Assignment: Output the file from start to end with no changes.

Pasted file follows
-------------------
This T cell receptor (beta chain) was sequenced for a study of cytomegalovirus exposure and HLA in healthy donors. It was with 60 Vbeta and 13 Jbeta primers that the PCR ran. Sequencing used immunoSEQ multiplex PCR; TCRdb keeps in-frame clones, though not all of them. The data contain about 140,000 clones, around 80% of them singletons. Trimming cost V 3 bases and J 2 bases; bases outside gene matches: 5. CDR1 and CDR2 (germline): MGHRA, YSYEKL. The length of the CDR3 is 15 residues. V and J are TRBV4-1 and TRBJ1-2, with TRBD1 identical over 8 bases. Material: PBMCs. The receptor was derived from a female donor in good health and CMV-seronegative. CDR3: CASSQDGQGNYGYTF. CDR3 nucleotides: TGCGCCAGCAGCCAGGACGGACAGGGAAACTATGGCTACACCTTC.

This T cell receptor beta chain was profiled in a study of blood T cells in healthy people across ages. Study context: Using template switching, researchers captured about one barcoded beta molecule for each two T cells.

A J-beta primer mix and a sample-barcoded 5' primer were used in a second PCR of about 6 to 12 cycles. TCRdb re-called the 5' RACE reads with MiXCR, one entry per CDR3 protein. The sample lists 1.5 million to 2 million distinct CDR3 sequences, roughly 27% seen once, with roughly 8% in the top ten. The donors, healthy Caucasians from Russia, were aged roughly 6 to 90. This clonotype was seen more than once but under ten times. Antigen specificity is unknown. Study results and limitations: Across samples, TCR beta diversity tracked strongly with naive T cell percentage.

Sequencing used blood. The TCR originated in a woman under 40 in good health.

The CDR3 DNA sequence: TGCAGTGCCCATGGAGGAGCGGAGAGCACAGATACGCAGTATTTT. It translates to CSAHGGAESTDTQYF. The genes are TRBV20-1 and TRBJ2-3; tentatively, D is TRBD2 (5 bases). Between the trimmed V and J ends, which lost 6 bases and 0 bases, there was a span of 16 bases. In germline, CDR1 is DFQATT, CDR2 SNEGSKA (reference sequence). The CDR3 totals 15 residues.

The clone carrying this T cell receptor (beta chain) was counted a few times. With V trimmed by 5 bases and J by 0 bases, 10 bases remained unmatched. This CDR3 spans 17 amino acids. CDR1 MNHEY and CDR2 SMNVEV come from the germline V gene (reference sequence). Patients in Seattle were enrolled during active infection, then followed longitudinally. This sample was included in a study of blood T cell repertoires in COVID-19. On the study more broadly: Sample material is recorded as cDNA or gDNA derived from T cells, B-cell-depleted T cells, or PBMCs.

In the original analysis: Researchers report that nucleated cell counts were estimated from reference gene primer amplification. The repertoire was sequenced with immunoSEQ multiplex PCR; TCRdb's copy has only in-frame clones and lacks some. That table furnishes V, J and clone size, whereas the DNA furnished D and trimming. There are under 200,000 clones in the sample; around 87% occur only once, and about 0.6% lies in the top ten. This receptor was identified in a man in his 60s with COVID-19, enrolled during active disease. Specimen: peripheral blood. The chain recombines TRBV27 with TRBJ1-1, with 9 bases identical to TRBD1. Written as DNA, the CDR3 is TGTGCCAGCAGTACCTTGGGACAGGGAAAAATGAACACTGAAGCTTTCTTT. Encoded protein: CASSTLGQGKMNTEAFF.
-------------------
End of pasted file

This T cell receptor (beta chain) was sequenced for a study of cytomegalovirus exposure and HLA in healthy donors. It was with 60 Vbeta and 13 Jbeta primers that the PCR ran. Sequencing used immunoSEQ multiplex PCR; TCRdb keeps in-frame clones, though not all of them. The data contain about 140,000 clones, around 80% of them singletons. Trimming cost V 3 bases and J 2 bases; bases outside gene matches: 5. CDR1 and CDR2 (germline): MGHRA, YSYEKL. The length of the CDR3 is 15 residues. V and J are TRBV4-1 and TRBJ1-2, with TRBD1 identical over 8 bases. Material: PBMCs. The receptor was derived from a female donor in good health and CMV-seronegative. CDR3: CASSQDGQGNYGYTF. CDR3 nucleotides: TGCGCCAGCAGCCAGGACGGACAGGGAAACTATGGCTACACCTTC.

This T cell receptor beta chain was profiled in a study of blood T cells in healthy people across ages. Study context: Using template switching, researchers captured about one barcoded beta molecule for each two T cells.

A J-beta primer mix and a sample-barcoded 5' primer were used in a second PCR of about 6 to 12 cycles. TCRdb re-called the 5' RACE reads with MiXCR, one entry per CDR3 protein. The sample lists 1.5 million to 2 million distinct CDR3 sequences, roughly 27% seen once, with roughly 8% in the top ten. The donors, healthy Caucasians from Russia, were aged roughly 6 to 90. This clonotype was seen more than once but under ten times. Antigen specificity is unknown. Study results and limitations: Across samples, TCR beta diversity tracked strongly with naive T cell percentage.

Sequencing used blood. The TCR originated in a woman under 40 in good health.

The CDR3 DNA sequence: TGCAGTGCCCATGGAGGAGCGGAGAGCACAGATACGCAGTATTTT. It translates to CSAHGGAESTDTQYF. The genes are TRBV20-1 and TRBJ2-3; tentatively, D is TRBD2 (5 bases). Between the trimmed V and J ends, which lost 6 bases and 0 bases, there was a span of 16 bases. In germline, CDR1 is DFQATT, CDR2 SNEGSKA (reference sequence). The CDR3 totals 15 residues.

The clone carrying this T cell receptor (beta chain) was counted a few times. With V trimmed by 5 bases and J by 0 bases, 10 bases remained unmatched. This CDR3 spans 17 amino acids. CDR1 MNHEY and CDR2 SMNVEV come from the germline V gene (reference sequence). Patients in Seattle were enrolled during active infection, then followed longitudinally. This sample was included in a study of blood T cell repertoires in COVID-19. On the study more broadly: Sample material is recorded as cDNA or gDNA derived from T cells, B-cell-depleted T cells, or PBMCs.

In the original analysis: Researchers report that nucleated cell counts were estimated from reference gene primer amplification. The repertoire was sequenced with immunoSEQ multiplex PCR; TCRdb's copy has only in-frame clones and lacks some. That table furnishes V, J and clone size, whereas the DNA furnished D and trimming. There are under 200,000 clones in the sample; around 87% occur only once, and about 0.6% lies in the top ten. This receptor was identified in a man in his 60s with COVID-19, enrolled during active disease. Specimen: peripheral blood. The chain recombines TRBV27 with TRBJ1-1, with 9 bases identical to TRBD1. Written as DNA, the CDR3 is TGTGCCAGCAGTACCTTGGGACAGGGAAAAATGAACACTGAAGCTTTCTTT. Encoded protein: CASSTLGQGKMNTEAFF.